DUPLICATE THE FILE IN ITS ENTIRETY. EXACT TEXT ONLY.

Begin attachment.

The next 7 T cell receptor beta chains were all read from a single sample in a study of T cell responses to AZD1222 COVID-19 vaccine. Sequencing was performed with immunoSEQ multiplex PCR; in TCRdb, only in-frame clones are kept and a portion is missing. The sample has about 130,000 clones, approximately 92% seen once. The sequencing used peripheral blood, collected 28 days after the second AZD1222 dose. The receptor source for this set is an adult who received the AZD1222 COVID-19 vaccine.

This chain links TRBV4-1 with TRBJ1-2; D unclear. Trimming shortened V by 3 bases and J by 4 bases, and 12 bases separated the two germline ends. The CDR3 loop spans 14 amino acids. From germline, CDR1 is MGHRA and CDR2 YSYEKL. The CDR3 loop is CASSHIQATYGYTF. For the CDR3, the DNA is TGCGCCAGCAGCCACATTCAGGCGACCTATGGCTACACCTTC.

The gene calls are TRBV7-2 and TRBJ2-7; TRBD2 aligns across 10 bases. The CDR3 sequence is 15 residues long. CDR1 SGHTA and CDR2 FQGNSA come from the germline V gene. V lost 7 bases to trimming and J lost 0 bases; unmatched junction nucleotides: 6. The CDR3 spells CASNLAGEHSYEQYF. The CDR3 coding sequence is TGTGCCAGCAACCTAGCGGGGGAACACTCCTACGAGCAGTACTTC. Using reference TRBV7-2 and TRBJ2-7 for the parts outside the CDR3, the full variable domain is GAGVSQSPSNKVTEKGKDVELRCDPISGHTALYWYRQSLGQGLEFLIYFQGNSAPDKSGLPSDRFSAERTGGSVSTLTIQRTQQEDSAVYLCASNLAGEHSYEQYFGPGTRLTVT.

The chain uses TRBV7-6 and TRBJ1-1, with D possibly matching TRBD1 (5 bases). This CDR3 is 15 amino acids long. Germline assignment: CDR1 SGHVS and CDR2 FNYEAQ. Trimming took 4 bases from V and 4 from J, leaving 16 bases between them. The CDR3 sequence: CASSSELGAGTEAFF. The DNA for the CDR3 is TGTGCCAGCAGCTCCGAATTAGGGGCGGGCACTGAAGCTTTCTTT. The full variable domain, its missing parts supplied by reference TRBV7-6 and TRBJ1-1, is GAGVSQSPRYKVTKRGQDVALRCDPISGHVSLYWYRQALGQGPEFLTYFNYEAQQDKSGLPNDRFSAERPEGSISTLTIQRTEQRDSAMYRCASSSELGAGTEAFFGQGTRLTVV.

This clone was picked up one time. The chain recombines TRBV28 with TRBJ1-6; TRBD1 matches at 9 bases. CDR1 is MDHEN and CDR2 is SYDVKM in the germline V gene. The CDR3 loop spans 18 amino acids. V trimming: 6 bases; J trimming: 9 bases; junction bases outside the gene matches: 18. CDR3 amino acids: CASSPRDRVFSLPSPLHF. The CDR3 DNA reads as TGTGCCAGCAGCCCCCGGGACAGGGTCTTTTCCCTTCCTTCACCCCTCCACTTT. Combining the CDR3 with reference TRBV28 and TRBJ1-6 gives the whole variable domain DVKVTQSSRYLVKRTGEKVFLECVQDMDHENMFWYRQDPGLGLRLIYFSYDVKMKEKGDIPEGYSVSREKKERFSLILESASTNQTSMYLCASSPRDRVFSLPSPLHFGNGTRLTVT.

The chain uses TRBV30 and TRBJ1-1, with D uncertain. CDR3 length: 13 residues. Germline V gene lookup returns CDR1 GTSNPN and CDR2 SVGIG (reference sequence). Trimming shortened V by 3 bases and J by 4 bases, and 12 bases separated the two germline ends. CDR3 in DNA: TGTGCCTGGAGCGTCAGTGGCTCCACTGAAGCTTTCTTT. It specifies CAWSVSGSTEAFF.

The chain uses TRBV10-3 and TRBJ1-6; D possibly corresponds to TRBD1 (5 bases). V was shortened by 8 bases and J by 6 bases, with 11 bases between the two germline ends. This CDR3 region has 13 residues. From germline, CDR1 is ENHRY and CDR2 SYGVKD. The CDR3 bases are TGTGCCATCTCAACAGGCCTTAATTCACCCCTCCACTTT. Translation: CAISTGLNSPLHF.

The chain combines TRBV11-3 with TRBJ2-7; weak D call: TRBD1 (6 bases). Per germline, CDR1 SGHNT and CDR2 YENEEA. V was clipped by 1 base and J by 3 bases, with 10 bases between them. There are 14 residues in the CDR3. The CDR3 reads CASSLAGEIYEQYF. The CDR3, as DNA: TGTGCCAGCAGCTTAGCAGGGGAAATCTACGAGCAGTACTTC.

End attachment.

The next 7 T cell receptor beta chains were all read from a single sample in a study of T cell responses to AZD1222 COVID-19 vaccine. Sequencing was performed with immunoSEQ multiplex PCR; in TCRdb, only in-frame clones are kept and a portion is missing. The sample has about 130,000 clones, approximately 92% seen once. The sequencing used peripheral blood, collected 28 days after the second AZD1222 dose. The receptor source for this set is an adult who received the AZD1222 COVID-19 vaccine.

This chain links TRBV4-1 with TRBJ1-2; D unclear. Trimming shortened V by 3 bases and J by 4 bases, and 12 bases separated the two germline ends. The CDR3 loop spans 14 amino acids. From germline, CDR1 is MGHRA and CDR2 YSYEKL. The CDR3 loop is CASSHIQATYGYTF. For the CDR3, the DNA is TGCGCCAGCAGCCACATTCAGGCGACCTATGGCTACACCTTC.

The gene calls are TRBV7-2 and TRBJ2-7; TRBD2 aligns across 10 bases. The CDR3 sequence is 15 residues long. CDR1 SGHTA and CDR2 FQGNSA come from the germline V gene. V lost 7 bases to trimming and J lost 0 bases; unmatched junction nucleotides: 6. The CDR3 spells CASNLAGEHSYEQYF. The CDR3 coding sequence is TGTGCCAGCAACCTAGCGGGGGAACACTCCTACGAGCAGTACTTC. Using reference TRBV7-2 and TRBJ2-7 for the parts outside the CDR3, the full variable domain is GAGVSQSPSNKVTEKGKDVELRCDPISGHTALYWYRQSLGQGLEFLIYFQGNSAPDKSGLPSDRFSAERTGGSVSTLTIQRTQQEDSAVYLCASNLAGEHSYEQYFGPGTRLTVT.

The chain uses TRBV7-6 and TRBJ1-1, with D possibly matching TRBD1 (5 bases). This CDR3 is 15 amino acids long. Germline assignment: CDR1 SGHVS and CDR2 FNYEAQ. Trimming took 4 bases from V and 4 from J, leaving 16 bases between them. The CDR3 sequence: CASSSELGAGTEAFF. The DNA for the CDR3 is TGTGCCAGCAGCTCCGAATTAGGGGCGGGCACTGAAGCTTTCTTT. The full variable domain, its missing parts supplied by reference TRBV7-6 and TRBJ1-1, is GAGVSQSPRYKVTKRGQDVALRCDPISGHVSLYWYRQALGQGPEFLTYFNYEAQQDKSGLPNDRFSAERPEGSISTLTIQRTEQRDSAMYRCASSSELGAGTEAFFGQGTRLTVV.

This clone was picked up one time. The chain recombines TRBV28 with TRBJ1-6; TRBD1 matches at 9 bases. CDR1 is MDHEN and CDR2 is SYDVKM in the germline V gene. The CDR3 loop spans 18 amino acids. V trimming: 6 bases; J trimming: 9 bases; junction bases outside the gene matches: 18. CDR3 amino acids: CASSPRDRVFSLPSPLHF. The CDR3 DNA reads as TGTGCCAGCAGCCCCCGGGACAGGGTCTTTTCCCTTCCTTCACCCCTCCACTTT. Combining the CDR3 with reference TRBV28 and TRBJ1-6 gives the whole variable domain DVKVTQSSRYLVKRTGEKVFLECVQDMDHENMFWYRQDPGLGLRLIYFSYDVKMKEKGDIPEGYSVSREKKERFSLILESASTNQTSMYLCASSPRDRVFSLPSPLHFGNGTRLTVT.

The chain uses TRBV30 and TRBJ1-1, with D uncertain. CDR3 length: 13 residues. Germline V gene lookup returns CDR1 GTSNPN and CDR2 SVGIG (reference sequence). Trimming shortened V by 3 bases and J by 4 bases, and 12 bases separated the two germline ends. CDR3 in DNA: TGTGCCTGGAGCGTCAGTGGCTCCACTGAAGCTTTCTTT. It specifies CAWSVSGSTEAFF.

The chain uses TRBV10-3 and TRBJ1-6; D possibly corresponds to TRBD1 (5 bases). V was shortened by 8 bases and J by 6 bases, with 11 bases between the two germline ends. This CDR3 region has 13 residues. From germline, CDR1 is ENHRY and CDR2 SYGVKD. The CDR3 bases are TGTGCCATCTCAACAGGCCTTAATTCACCCCTCCACTTT. Translation: CAISTGLNSPLHF.

The chain combines TRBV11-3 with TRBJ2-7; weak D call: TRBD1 (6 bases). Per germline, CDR1 SGHNT and CDR2 YENEEA. V was clipped by 1 base and J by 3 bases, with 10 bases between them. There are 14 residues in the CDR3. The CDR3 reads CASSLAGEIYEQYF. The CDR3, as DNA: TGTGCCAGCAGCTTAGCAGGGGAAATCTACGAGCAGTACTTC.